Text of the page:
Gary McKinnon will not face criminal charges in the UK, the Crown Prosecution Service (CPS) announced on Friday.
Director of public prosecutions, Keir Starmer QC, announced the decision on Friday, which means that no criminal investigation into McKinnon's confessed computer hacking will take place in the UK.
"The joint CPS/police panel recommended to the assistant commissioner of the Metropolitan Police that he should not commence a new criminal investigation into Mr McKinnon," a statement from the CPS reads.
"The assistant commissioner of the Metropolitan Police has accepted that advice."
Today's announcement, which draws to a close McKinnon's decade-long legal ordeal, means that McKinnon will face no criminal charges in the UK and can finally put the whole thing to rest.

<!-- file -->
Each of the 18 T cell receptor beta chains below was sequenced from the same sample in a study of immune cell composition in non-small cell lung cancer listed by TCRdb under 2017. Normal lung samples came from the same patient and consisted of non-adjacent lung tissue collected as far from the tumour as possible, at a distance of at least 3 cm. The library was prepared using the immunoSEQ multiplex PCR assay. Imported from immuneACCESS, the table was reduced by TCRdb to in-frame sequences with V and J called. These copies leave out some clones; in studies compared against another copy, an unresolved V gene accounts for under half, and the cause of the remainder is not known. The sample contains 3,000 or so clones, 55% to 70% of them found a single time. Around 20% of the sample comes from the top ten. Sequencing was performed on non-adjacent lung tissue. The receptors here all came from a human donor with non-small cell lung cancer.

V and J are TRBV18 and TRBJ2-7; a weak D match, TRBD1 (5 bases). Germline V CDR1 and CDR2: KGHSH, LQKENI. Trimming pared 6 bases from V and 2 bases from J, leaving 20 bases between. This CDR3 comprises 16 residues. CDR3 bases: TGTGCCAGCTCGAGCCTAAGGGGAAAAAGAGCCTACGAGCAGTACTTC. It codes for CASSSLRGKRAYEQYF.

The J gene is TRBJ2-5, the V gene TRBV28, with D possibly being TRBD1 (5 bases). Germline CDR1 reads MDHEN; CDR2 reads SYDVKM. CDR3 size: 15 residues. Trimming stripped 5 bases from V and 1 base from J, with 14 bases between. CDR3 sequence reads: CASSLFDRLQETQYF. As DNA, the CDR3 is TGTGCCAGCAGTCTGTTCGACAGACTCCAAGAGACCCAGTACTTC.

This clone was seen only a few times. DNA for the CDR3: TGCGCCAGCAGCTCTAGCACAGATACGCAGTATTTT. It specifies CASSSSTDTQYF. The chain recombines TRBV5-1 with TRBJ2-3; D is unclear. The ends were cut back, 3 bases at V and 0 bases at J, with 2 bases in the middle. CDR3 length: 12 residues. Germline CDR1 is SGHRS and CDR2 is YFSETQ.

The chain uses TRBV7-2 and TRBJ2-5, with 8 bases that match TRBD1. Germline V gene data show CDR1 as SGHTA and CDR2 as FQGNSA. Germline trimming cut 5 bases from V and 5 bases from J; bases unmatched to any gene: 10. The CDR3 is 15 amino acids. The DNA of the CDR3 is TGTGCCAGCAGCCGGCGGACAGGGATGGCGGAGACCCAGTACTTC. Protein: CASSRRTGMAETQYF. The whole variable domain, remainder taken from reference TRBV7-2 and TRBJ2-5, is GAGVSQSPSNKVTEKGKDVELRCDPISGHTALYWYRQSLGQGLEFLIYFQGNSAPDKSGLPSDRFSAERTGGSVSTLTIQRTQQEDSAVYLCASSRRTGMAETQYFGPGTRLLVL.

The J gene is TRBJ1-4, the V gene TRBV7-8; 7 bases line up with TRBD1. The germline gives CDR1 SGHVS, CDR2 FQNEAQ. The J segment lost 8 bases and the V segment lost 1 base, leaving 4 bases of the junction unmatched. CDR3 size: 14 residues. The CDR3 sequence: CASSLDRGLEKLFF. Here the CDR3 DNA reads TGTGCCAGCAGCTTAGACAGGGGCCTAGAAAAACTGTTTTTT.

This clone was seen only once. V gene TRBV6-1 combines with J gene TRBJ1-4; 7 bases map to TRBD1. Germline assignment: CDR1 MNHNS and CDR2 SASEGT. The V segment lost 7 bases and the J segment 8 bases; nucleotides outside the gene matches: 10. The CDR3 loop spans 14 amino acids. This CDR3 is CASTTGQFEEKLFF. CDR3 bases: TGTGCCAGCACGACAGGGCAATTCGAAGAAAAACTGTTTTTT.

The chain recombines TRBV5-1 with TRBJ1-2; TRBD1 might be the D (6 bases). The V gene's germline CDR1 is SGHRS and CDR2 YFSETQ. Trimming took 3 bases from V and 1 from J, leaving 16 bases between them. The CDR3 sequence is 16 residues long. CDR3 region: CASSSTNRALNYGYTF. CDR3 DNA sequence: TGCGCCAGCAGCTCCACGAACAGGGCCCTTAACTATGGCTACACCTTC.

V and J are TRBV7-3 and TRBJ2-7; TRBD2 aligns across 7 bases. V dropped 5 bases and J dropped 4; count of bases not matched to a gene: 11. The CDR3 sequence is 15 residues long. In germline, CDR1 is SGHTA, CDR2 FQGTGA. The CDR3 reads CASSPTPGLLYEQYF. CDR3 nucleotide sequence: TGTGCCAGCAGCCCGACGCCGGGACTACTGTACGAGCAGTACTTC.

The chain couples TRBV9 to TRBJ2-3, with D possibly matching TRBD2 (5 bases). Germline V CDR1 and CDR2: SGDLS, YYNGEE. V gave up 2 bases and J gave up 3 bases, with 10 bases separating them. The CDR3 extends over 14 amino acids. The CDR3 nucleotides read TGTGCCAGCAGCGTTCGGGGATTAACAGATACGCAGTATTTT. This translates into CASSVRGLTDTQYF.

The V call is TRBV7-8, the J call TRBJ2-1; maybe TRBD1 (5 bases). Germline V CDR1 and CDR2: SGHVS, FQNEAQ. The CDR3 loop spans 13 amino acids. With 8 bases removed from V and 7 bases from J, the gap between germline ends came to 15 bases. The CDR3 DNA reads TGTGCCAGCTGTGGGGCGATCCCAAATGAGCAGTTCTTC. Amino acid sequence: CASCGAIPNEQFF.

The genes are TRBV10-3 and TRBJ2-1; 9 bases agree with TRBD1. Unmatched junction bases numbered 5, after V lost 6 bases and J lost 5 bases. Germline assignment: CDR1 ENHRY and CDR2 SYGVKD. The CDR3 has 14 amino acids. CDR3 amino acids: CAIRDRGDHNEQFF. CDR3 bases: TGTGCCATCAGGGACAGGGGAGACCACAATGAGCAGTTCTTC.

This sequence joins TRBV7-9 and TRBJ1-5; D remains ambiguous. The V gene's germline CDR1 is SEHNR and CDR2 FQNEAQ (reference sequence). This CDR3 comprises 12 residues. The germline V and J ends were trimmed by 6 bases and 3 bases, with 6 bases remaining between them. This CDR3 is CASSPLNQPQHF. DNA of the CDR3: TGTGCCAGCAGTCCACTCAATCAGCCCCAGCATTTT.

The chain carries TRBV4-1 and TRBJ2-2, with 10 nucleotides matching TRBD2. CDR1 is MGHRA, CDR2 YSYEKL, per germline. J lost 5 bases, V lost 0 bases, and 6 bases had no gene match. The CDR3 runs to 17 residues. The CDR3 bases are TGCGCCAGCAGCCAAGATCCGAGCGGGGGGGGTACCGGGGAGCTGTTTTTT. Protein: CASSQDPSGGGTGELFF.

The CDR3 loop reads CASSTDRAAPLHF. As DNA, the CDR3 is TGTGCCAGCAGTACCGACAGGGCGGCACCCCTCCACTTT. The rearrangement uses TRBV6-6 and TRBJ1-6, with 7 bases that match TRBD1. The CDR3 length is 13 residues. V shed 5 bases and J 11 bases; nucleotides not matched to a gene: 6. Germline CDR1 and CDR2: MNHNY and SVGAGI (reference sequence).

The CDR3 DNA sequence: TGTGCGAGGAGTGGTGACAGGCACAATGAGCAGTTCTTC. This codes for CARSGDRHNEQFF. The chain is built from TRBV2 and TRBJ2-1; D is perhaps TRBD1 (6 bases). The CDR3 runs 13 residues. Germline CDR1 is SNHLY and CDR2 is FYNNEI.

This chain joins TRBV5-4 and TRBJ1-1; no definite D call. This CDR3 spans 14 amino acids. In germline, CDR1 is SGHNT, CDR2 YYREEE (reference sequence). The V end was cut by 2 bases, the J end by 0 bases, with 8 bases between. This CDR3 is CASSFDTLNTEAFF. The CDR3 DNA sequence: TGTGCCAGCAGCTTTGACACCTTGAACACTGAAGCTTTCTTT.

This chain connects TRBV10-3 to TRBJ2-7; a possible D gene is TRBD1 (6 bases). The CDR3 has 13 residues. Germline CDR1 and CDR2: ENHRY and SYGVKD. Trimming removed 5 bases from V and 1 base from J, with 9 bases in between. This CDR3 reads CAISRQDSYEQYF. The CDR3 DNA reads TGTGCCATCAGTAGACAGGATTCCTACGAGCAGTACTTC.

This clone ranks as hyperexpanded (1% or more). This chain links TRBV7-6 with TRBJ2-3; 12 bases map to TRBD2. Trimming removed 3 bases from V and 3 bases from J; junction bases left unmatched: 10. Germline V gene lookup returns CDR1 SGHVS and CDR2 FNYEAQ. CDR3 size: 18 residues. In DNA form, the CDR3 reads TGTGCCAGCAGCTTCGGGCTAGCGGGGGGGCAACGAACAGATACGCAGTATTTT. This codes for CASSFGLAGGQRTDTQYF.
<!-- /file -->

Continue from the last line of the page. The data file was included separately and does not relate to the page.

This follows home secretary Theresa May's decision that McKinnon should not be extradited to the US for admittedly accessing US military and NASA networks. If May had decided otherwise, McKinnon, who is now 46, could have faced up to 60 years' imprisonment in the US.
The US Department of Justice said in a statement that it was not very happy with May's decision.
"The US is disappointed by the UK home secretary's decision not to extradite Gary McKinnon, particularly given the past decisions of the UK courts and prior home secretaries that he should face trial in the US," it said at the time.
Carly Page joined The INQUIRER as News Editor in April 2012. Before becoming a full-time geek, Carly studied Journalism at the University of Lincoln, and dabbled in the music journalism industry. Carly's main coverage areas include mobile devices, mobile software, telecoms, mobile operators, social networks and anything Breaking Bad related.